When my wife and I bought our house almost two years ago, we recognized early on that the windows would have to eventually be replaced. The current windows (which have presumably been there since the house was built in 1966) are aluminum frame, single pane dinosaurs that emit cold drafts into the house that you can especially feel from our massive living room window when sitting on the couch watching television.
Naturally, during the winter, we must constantly run our heater - the fireplace will only reach the common areas - and our air conditioner during the summer. The current economic situation is a good one for home improvements if you have the financial resources to make it happen, so last week, my wife and I decided to take the plunge and have some estimates done to replace all 15 windows plus the sliding glass door which accesses the back porch.
The first estimate came in just under $8,000, which is pretty not bad. Nevertheless, it's never a good idea to go forward on just one estimate, so we had a competing company come out, which means we had to endure another two hours of measuring and window presentation.
When the rep from this second company was finished tabulating his estimate, he pushed the piece of paper across the table to me, and it was just over $13,000.
However, as they say in the biz, BUT WAIT! THERE'S MORE!
We told the rep that it was a fair amount based on the company's reputation and the quality of the windows, but we would need to reevaluate his estimate after our mid-February tax appointment, as the prospect of a substantial refund would be a major factor toward considering his estimate. It was here where the sales rep killed any remaining chance he might have had.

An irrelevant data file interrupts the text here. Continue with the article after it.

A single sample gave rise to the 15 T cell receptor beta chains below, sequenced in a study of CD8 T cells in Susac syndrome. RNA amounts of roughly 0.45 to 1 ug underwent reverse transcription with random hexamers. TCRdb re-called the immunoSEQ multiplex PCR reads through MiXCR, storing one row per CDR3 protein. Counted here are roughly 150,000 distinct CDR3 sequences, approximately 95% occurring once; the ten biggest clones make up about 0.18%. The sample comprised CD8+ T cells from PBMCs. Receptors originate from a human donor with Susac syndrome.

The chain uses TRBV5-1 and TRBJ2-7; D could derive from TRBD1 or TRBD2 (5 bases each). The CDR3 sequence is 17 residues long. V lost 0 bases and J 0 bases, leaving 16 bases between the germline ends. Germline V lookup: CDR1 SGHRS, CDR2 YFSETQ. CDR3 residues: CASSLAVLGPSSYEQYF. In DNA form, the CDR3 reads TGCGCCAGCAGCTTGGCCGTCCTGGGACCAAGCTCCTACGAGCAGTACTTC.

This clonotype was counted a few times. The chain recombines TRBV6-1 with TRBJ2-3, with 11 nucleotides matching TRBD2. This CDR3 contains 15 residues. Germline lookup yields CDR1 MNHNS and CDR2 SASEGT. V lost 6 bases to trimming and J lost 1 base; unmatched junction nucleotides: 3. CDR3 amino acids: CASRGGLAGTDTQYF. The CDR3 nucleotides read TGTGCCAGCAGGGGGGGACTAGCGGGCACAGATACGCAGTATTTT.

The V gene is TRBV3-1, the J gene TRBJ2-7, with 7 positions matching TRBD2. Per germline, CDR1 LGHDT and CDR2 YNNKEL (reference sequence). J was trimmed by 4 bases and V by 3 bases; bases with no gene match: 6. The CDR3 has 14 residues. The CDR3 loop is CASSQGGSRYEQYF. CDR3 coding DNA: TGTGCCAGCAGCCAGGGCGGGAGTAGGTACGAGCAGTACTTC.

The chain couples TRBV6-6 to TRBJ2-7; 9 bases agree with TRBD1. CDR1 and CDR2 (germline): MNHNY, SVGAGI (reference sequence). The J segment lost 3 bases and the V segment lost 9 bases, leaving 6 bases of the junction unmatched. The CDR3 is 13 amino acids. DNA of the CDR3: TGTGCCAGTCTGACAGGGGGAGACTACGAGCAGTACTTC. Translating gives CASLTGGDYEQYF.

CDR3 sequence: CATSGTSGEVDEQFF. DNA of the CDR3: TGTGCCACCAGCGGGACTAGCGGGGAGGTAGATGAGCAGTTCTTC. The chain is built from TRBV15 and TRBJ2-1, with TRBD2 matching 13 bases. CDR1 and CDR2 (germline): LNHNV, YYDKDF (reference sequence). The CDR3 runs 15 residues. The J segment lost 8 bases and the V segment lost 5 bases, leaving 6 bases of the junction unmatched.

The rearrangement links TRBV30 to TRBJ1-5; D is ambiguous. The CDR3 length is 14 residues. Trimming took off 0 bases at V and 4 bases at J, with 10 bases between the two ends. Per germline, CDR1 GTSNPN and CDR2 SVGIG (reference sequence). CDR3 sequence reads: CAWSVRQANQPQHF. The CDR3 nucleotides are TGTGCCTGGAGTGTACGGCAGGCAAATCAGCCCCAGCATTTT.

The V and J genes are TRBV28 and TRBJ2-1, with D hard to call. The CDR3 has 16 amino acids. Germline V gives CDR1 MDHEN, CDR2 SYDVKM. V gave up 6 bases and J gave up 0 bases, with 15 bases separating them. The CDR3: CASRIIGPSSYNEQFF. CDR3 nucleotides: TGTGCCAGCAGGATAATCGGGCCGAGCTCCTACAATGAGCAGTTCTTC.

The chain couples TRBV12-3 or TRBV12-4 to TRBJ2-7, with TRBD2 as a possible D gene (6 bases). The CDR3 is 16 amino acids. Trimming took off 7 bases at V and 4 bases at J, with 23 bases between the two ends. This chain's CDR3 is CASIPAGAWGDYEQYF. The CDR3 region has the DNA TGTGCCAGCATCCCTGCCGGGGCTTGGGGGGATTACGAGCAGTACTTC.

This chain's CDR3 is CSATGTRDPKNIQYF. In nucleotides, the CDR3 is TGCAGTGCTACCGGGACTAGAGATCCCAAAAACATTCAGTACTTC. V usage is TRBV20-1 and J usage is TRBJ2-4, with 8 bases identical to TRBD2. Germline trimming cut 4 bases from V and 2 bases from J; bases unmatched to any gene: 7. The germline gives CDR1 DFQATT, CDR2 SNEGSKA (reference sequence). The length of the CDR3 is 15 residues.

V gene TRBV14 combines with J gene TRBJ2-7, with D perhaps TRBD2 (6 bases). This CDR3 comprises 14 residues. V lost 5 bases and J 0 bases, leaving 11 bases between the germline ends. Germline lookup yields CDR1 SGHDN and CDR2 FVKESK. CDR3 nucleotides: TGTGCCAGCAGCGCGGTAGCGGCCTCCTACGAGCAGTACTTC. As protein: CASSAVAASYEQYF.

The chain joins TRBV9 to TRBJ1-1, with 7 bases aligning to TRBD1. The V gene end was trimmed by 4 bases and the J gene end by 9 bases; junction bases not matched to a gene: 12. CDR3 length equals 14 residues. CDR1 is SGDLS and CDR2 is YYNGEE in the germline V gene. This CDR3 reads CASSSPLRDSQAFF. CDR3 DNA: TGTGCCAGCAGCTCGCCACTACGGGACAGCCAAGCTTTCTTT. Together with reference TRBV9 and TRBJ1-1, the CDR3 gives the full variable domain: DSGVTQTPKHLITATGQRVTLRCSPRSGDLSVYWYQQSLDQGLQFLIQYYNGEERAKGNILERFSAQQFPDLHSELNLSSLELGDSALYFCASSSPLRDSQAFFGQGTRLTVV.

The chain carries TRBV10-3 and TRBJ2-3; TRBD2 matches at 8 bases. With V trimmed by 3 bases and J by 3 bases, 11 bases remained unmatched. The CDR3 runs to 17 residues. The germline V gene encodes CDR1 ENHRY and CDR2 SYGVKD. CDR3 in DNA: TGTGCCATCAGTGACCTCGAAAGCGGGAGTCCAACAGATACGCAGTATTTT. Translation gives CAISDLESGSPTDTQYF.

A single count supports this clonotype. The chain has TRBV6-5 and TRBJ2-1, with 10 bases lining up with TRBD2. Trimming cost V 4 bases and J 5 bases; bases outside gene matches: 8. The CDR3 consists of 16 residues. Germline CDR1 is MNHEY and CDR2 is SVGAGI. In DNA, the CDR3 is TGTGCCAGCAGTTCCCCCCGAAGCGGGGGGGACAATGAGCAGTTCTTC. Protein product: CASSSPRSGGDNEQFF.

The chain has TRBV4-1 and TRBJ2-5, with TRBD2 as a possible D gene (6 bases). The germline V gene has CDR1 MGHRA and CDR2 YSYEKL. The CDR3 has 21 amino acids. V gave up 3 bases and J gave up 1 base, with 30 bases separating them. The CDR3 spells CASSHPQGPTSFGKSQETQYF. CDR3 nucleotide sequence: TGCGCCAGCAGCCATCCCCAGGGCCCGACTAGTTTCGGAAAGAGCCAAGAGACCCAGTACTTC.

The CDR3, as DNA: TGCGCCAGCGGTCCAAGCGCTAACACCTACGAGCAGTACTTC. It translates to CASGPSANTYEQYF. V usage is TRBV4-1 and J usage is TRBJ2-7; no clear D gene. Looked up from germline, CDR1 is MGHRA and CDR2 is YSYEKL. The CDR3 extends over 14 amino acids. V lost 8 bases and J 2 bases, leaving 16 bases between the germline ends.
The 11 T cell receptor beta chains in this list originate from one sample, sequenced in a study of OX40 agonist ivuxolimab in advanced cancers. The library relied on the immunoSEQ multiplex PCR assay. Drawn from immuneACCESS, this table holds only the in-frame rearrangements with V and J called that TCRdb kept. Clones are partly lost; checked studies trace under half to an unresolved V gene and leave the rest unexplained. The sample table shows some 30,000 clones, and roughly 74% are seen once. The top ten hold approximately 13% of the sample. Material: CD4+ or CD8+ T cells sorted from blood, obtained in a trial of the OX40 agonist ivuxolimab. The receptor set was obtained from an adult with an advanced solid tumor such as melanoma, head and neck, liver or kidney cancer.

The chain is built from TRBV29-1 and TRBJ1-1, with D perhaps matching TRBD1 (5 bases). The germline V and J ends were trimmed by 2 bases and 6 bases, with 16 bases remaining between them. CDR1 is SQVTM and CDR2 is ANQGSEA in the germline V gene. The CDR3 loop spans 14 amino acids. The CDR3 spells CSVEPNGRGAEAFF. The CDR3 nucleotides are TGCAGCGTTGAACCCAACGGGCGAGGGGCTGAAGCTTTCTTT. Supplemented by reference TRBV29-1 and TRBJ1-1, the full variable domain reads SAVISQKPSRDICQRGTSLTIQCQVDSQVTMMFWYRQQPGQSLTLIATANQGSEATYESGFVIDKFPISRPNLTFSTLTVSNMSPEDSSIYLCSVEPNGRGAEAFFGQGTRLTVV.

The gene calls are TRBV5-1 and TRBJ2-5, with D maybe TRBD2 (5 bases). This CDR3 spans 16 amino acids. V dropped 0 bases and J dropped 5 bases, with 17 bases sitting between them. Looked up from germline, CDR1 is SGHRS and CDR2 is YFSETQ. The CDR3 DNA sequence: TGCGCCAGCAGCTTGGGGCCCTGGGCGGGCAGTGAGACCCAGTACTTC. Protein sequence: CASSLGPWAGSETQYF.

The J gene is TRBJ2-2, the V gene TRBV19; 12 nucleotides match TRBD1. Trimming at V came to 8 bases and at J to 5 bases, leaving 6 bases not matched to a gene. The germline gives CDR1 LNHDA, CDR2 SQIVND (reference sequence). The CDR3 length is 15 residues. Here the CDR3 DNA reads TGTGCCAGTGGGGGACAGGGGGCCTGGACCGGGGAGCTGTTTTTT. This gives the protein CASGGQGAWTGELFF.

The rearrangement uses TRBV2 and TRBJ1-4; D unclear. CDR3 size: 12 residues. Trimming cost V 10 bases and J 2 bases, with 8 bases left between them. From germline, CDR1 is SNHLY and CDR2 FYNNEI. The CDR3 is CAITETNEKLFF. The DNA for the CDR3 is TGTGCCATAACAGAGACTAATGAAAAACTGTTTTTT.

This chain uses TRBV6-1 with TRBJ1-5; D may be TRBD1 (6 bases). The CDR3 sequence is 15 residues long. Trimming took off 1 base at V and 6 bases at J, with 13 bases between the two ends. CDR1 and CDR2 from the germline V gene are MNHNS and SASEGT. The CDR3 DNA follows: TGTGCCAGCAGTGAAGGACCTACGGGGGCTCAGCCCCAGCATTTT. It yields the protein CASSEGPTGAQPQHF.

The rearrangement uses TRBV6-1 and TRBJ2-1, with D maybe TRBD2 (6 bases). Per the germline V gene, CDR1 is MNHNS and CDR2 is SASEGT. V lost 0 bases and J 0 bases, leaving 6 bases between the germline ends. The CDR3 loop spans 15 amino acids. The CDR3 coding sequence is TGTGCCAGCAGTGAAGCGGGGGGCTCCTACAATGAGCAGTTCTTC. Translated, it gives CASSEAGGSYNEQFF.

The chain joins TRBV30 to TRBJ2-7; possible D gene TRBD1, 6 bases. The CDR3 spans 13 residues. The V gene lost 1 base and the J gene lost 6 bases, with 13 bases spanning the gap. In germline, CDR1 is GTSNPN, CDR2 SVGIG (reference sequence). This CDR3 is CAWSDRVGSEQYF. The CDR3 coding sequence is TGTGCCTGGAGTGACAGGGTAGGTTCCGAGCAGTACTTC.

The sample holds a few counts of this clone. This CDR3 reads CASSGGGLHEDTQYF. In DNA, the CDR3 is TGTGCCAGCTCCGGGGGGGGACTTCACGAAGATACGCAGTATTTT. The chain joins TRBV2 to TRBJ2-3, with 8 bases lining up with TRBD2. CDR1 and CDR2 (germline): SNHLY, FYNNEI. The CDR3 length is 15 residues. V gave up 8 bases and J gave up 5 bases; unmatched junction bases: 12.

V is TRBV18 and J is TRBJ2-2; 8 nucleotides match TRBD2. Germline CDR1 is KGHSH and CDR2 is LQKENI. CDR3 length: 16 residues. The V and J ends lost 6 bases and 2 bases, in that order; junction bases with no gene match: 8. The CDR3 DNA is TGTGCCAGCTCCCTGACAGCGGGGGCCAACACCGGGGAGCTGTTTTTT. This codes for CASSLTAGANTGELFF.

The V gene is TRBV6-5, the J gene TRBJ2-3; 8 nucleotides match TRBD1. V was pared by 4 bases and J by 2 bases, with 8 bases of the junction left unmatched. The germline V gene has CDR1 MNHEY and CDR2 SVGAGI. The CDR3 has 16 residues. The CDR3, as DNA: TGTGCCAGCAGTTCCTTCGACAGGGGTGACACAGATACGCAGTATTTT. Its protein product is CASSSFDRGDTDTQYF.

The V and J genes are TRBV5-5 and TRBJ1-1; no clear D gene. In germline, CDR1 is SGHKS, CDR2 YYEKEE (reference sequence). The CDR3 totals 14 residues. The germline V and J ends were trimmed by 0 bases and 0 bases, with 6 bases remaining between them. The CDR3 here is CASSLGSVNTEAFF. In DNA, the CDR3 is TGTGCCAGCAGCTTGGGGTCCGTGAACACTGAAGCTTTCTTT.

He told us that the $13,000 dollar estimate was good for the next 30 days, but if we agreed to sign that night, he was authorized to give us a large discount from the current number. He wouldn't tell us what that amount would be, mind you; we would just have to commit that night and hope for the best.
Apparently my wife and I had suddenly donned some crazy costumes because all of a sudden, our sales rep was Monty Hall and we were on Let's Make a Deal: Do you stay with Door Number One? Or do you risk it all and see what's behind Door Number Two? As soon as he did that, the meeting was over.
It was only then - after we had refused the offer - that the sales rep revealed what the discount would have been had we accepted it: $2,000. So the final tally for the estimate would have been $11,000. This tactic revealed a couple of things to my wife and me.
First, sales tactics like that are an instant turn off; even if it really was done in good faith, it left us with the feeling that we were being played.
Second, if the job could really be done for $11,000, then why wasn't that the original estimate to begin with? Why was it necessary to play secret games with us in order to pressure us into committing to this company to do the work?
To ask the question, of course, is to answer it.
After our experiences with this episode, there is little wonder that the Better Business Bureau fields more inquiries about the home improvement industry than any other sector of our economy, and fields the 7th largest number of complaints.
Good Day to You, Sir